The Book of Eli stars Denzel Washington as a well-armed man carrying the last existing Bible across the United States to a mysterious place of safety. The film sports three slick action sequences, two excellent performances from Washington and Oldman, and one flat-out preposterous twist. Added together, Eli makes for an enjoyable evening, though one that requires either muddled thinking or an exorbitant amount of good will to follow its narrative turns throughout.
The film, marketed heavily in religious circles, is most interesting to me for its treatment of the Bible. Oldman’s villain, Carnegie, says the most about it, often referring to the power of its words to demand control and allegiance of the common people. Washington’s character doesn’t talk about the book as much as illustrate how he uses it—reading it every night and displaying the ability to recite biblical passages from memory. Eli wants the words of the book to have an impact on his own actions, even going so far as to express regret at one point that he hasn’t followed the Bible’s teachings more closely. For one man, the Good Book is a tool to exert power over others; for the other, it serves as a tool for the empowerment of self and others.
Despite this contrast in perspectives between the two main characters, the film presents a unified, Protestant-leaning vision of the role of this book, one that eschews both the importance and the goodness of institutional religion and sets up the individual as the sole arbiter of truth. The only discussion institutional religion comes from the villain, Carnegie, who wants to set up franchises of his degenerate town in other parts of the country. He needs the book to accomplish his plan, but this hierarchical vision is looked down upon. No doubt that derives largely from Carnegie’s evil intentions. But it is of interest that Eli provides no contrasting group, guided by goodness.
Instead, Washington’s hero, Eli, represents a more organic form of spirituality, one that walks the road alone, occasionally meeting with others and experiencing some form of community through random acts of kindness or out of mutual interest. It also matters that the book doesn’t end up with a religious body with an interest in disseminating the book for its spiritual value. Rather, it lands in an institution that seeks to disseminate important texts of all kinds, religious or not.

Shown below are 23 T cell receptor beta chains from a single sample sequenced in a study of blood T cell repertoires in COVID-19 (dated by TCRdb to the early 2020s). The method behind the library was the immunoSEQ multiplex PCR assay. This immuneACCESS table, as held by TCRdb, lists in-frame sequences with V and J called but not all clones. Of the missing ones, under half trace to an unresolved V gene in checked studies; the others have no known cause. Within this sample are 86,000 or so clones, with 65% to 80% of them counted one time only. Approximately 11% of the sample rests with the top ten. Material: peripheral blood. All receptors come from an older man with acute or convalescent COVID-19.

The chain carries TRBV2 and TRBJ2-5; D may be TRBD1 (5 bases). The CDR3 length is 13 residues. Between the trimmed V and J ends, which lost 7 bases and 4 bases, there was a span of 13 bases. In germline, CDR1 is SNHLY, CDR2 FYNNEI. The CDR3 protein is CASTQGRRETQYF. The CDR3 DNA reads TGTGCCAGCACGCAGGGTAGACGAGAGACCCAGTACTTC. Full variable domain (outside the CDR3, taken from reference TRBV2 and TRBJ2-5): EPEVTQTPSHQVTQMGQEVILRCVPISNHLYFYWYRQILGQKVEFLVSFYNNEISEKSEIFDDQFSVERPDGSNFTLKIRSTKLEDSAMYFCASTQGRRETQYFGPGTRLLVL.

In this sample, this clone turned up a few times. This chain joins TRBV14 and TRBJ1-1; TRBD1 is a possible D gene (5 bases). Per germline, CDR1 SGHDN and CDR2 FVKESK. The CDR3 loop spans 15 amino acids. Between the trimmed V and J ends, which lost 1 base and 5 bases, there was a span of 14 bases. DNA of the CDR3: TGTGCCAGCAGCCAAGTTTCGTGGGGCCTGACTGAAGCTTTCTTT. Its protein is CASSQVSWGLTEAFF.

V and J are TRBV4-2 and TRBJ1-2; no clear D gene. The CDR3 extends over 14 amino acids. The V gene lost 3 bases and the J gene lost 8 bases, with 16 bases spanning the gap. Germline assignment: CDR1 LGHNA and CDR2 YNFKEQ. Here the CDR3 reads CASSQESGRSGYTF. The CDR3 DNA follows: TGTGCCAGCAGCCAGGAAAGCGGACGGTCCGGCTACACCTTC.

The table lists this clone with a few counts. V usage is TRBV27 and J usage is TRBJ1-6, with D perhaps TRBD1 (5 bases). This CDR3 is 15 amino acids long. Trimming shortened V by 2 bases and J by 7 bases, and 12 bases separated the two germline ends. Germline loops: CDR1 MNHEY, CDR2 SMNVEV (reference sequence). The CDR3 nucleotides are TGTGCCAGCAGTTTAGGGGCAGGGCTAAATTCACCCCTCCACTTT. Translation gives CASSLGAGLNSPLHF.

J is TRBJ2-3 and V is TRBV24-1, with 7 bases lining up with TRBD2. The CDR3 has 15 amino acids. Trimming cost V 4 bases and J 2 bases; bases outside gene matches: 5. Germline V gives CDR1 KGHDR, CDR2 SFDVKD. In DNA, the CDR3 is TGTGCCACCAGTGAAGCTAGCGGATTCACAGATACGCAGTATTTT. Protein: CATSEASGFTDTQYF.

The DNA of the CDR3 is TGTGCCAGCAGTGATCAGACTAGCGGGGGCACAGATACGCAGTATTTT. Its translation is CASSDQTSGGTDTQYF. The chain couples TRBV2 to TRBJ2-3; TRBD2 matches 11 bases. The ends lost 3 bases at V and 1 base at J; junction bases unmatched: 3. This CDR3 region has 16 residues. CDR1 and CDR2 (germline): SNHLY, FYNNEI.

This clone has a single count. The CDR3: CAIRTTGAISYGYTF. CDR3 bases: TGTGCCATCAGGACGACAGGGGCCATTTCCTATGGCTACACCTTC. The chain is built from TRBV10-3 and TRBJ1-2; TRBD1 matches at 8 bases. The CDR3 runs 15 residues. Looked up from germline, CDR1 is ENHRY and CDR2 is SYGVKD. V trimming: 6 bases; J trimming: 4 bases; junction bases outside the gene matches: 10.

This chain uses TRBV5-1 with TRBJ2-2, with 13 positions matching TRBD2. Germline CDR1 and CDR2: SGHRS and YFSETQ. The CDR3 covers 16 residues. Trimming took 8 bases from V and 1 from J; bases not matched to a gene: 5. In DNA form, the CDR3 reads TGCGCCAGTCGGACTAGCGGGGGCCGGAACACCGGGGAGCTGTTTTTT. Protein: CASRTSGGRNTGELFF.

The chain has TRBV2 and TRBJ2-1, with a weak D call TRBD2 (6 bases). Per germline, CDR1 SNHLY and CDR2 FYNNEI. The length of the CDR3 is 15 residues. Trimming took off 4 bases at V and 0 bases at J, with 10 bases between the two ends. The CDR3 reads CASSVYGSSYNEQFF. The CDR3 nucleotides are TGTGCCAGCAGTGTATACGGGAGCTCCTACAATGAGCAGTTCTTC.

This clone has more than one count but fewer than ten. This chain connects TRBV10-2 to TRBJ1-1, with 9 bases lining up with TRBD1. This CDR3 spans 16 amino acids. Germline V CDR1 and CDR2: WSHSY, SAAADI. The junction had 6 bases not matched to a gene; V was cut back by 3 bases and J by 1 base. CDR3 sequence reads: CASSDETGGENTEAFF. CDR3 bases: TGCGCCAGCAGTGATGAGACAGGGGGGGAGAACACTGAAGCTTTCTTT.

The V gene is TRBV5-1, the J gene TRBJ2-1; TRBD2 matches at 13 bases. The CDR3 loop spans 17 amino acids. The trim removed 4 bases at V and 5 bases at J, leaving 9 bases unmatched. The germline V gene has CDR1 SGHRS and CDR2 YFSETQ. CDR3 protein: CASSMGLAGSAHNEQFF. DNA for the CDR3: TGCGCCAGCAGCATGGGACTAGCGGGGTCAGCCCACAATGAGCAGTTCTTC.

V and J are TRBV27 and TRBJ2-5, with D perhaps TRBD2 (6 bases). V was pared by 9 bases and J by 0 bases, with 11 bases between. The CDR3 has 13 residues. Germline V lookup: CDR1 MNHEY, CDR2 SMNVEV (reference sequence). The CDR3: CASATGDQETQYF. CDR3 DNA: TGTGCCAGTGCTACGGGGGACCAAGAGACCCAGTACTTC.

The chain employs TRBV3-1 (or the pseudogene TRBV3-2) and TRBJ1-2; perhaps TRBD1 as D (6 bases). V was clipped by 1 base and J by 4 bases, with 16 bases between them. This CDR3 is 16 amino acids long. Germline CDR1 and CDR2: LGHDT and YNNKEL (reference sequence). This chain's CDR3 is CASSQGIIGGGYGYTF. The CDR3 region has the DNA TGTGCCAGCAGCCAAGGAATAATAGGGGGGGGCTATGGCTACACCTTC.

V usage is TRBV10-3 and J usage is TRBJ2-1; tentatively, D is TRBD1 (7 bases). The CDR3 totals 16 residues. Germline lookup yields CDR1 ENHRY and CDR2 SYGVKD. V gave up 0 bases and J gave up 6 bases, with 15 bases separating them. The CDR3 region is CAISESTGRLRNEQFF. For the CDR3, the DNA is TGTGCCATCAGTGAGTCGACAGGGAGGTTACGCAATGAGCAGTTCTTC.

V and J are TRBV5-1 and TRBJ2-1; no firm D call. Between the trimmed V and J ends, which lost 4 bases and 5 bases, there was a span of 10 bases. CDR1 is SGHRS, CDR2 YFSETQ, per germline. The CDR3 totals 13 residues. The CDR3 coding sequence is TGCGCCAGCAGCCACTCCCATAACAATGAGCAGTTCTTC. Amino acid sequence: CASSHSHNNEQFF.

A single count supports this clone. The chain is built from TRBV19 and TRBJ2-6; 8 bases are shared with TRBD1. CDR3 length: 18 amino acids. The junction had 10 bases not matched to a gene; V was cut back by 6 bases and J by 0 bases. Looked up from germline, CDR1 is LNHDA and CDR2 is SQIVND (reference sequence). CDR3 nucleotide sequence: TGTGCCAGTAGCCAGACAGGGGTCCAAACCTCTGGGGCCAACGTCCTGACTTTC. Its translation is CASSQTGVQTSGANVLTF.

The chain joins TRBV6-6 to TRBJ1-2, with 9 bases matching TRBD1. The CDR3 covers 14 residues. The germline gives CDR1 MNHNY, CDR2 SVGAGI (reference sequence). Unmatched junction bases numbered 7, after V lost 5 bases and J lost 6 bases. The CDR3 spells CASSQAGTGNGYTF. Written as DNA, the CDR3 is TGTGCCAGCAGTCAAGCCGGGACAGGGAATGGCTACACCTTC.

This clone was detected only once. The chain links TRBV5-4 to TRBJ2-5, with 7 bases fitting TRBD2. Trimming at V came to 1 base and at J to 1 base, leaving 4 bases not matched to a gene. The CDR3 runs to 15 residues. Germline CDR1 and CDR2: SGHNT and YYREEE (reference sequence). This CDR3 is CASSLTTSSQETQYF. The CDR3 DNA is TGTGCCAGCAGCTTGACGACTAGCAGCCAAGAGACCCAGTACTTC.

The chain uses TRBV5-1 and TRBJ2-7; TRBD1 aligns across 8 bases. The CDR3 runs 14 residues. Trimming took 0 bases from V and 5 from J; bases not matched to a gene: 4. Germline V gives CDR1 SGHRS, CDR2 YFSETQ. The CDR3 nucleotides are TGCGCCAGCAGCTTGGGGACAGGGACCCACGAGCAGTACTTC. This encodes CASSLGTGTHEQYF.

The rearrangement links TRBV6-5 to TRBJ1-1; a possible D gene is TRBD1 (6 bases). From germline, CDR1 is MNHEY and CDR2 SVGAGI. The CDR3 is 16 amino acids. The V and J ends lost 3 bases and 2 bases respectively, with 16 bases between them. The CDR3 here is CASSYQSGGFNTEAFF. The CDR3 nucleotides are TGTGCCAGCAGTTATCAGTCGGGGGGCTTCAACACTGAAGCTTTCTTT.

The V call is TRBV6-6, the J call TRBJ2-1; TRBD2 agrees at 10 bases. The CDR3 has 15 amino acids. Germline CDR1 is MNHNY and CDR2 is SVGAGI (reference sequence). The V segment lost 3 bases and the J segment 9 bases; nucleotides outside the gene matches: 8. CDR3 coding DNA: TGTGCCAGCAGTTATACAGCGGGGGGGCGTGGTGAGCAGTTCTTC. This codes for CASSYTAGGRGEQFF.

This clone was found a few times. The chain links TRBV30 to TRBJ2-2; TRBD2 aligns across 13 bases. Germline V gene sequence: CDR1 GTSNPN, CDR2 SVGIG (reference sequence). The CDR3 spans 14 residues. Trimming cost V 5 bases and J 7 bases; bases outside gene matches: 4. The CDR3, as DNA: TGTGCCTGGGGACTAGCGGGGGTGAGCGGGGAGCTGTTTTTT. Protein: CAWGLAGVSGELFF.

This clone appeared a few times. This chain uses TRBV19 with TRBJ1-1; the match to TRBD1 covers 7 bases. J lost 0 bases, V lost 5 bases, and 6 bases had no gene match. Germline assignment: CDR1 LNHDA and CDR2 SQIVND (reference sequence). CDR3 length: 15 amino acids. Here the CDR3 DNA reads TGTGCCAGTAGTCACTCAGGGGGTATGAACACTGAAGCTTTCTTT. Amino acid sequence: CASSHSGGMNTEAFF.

Watching the film and seeing this more individualistic mentality played out on the screen, I was reminded of a passage from an ancient Christian text, written by Irenaeus:
For [the Church] is the entrance to life; all others are thieves and robbers. On this account we are bound to avoid them, but to make choice of the thing pertaining to the Church with the utmost diligence, and to lay hold of the tradition of the truth. For how stands the case? Suppose there arise a dispute relative to some important question among us, should we not have recourse to the most ancient Churches with which the apostles held constant intercourse, and learn from them what is certain and clear in regard to the present question? For how should it be if the apostles themselves had not left us writings? Would it not be necessary, [in that case,] to follow the course of the tradition which they handed down to those to whom they did commit the Churches? (Irenaeus, Against Heresies 3.4.1)
Irenaeus’s point here is a simple one: the Church is the arbiter of truth, for she protects the message of the book. The Church helps the individual read the book well. The Church reminds the book’s reader that it was not written in a vacuum. Striking out on one’s own leads to danger and misinterpretation. Or worse, to becoming a thief or a robber. Irenaeus understood that just having the book, or even reading the book, was not enough. Those who love the God of the book need the protection of the institution, of the Church, to keep them on track.
My fellow Protestants might rejoice when they see the book saved, which would be, in such a hypothetical world, a good thing in and of itself. But the victory, for this believer, rings somewhat hollow without the institution of the Church to disseminate the message.